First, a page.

Chasing Central California
by Ken Nakamura
Storm Track, November 30, 1987
© Copyright 1987 Ken Nakamura
Many people think that the central valley of California never gets storms of significance, as it's a desert region with less than 15 inches of annual rainfall. However, nearly every year we get spectacular thunderstorms with hail up to golfball-size, 60 mph winds, and bursts of rain near 1 inch in 15 minutes. Occasionally, a funnel or tornado occurs within a 50 mile radius of Fresno.
The central valley of California is about 75 miles wide and aligned southeast to northwest. The plain is surrounded by mountains. To the west, there is a coastal range between 2000 and 5000 feet high (ASL). To the south, mountains rise 6000 to 8000 feet. The Sierra mountains border the east side of the valley and rise to over 12000 feet. On the northwest end of the valley is the Sacramento Valley.
Most of the chase days here occur in the spring months between February and May when strong winter type storms approach from the west and pass through the valley during the late afternoon. A few chase days occur in the fall and winter months. Few chase days occur in the summer months as a large high pressure system blocks storms system approaching from the west.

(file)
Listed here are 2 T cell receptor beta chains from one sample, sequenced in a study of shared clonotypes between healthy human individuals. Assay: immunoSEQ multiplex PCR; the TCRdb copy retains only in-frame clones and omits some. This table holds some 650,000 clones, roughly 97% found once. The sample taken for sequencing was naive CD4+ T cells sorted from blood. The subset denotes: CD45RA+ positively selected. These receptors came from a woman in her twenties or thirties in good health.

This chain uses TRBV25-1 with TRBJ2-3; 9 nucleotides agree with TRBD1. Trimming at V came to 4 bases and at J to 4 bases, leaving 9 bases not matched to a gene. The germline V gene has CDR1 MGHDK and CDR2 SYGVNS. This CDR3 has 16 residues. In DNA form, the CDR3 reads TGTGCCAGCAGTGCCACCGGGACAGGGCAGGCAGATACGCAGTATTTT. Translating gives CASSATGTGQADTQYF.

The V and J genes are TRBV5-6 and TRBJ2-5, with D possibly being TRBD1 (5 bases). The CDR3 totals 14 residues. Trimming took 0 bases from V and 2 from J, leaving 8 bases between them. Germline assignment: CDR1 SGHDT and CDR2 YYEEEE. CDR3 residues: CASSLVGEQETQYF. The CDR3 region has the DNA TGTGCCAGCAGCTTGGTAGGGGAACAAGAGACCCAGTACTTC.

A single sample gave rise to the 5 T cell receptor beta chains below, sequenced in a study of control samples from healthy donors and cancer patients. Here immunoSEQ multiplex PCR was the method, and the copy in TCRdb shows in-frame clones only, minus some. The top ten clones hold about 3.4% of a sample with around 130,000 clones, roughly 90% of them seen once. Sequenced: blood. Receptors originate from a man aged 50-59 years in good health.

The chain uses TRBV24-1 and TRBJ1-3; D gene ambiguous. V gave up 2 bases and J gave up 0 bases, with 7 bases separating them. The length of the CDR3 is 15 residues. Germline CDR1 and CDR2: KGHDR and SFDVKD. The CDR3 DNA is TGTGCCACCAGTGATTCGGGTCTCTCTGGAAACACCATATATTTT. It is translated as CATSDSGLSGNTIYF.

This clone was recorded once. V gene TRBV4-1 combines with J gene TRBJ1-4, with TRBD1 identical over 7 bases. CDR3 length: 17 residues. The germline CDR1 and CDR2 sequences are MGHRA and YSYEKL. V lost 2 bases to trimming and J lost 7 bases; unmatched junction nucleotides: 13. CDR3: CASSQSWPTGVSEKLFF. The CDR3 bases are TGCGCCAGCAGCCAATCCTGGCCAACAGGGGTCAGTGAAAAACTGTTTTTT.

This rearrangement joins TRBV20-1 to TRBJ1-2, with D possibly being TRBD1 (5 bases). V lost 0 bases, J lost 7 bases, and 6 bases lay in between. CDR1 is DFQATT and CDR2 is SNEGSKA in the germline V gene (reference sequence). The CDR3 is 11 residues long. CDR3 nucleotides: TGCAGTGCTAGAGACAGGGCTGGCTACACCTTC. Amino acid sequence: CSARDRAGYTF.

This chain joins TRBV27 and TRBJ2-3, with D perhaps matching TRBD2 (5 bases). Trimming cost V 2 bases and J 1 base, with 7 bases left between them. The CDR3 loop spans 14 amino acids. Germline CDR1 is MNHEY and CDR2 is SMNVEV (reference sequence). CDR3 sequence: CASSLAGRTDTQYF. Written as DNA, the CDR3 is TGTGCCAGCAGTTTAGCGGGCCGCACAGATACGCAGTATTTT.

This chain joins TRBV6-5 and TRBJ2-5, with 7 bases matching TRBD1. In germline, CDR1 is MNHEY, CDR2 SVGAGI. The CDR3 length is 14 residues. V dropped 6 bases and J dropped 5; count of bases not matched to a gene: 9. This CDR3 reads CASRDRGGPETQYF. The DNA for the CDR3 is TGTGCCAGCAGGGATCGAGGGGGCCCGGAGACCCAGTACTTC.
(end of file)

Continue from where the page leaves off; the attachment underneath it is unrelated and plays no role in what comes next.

The typical chase day begins with a steady rain. I look at the satellite photographs for general cloud cover over most of the state followed by an abrupt clearing along the coast (to the west). I particularly look for an area of convective clouds around an offshore low pressure center. Other important features are: l) a strong jet stream, 2) colder than average 500mb temperatures, 3) warmer than average surface temperatures, and 4) forecasted high temperatures between 65 and 75 degrees Fahrenheit.
If most or all these conditions are met, all I do is wait. Hopefully, the sky begins to clear from the west by 10 a.m. taking the rain with it. By noon, I like to see the sky mostly clear with scattered small cumulus, and thunderstorms beginning to form over the coastal range. Usually, the surface wind at this point becomes calm and temperatures reach a maximum. The air becomes oppressive, a good sign. Soon, a solid squall line forms and sweeps through the area with strong winds, intense lightning, and heavy rains. As the leading edge of the shelf cloud passes overhead, it becomes dead calm, and the underside of the shelf cloud becomes a sight to remember. Dark green, purple, gray, and yellow mingle and boil with turbulent mammatus like clouds. Then the cold downdraft follows, frequently dropping temperatures into the 40's. Sometimes, it snows! The visibility can drop to a few feet with hail or snow piling six inches deep. Strong winds can topple trees and push cars and trucks off the road.
The best storms are multi-cellular which develop explosively west through south of Fresno. Within thirty minutes, a line of medium cumulus with tops to 15000 feet, become full fledged thunderstorms up to 50000 feet. The anvils generally stream toward the northeast, but the line moves to the east-southeast. Regeneration occurs on the southwest end and occasionally cloud rotation develops. Masses of scud are drawn into the cloud base. This southern storm can produce wall clouds, ragged gray funnels, and tornadoes (see below).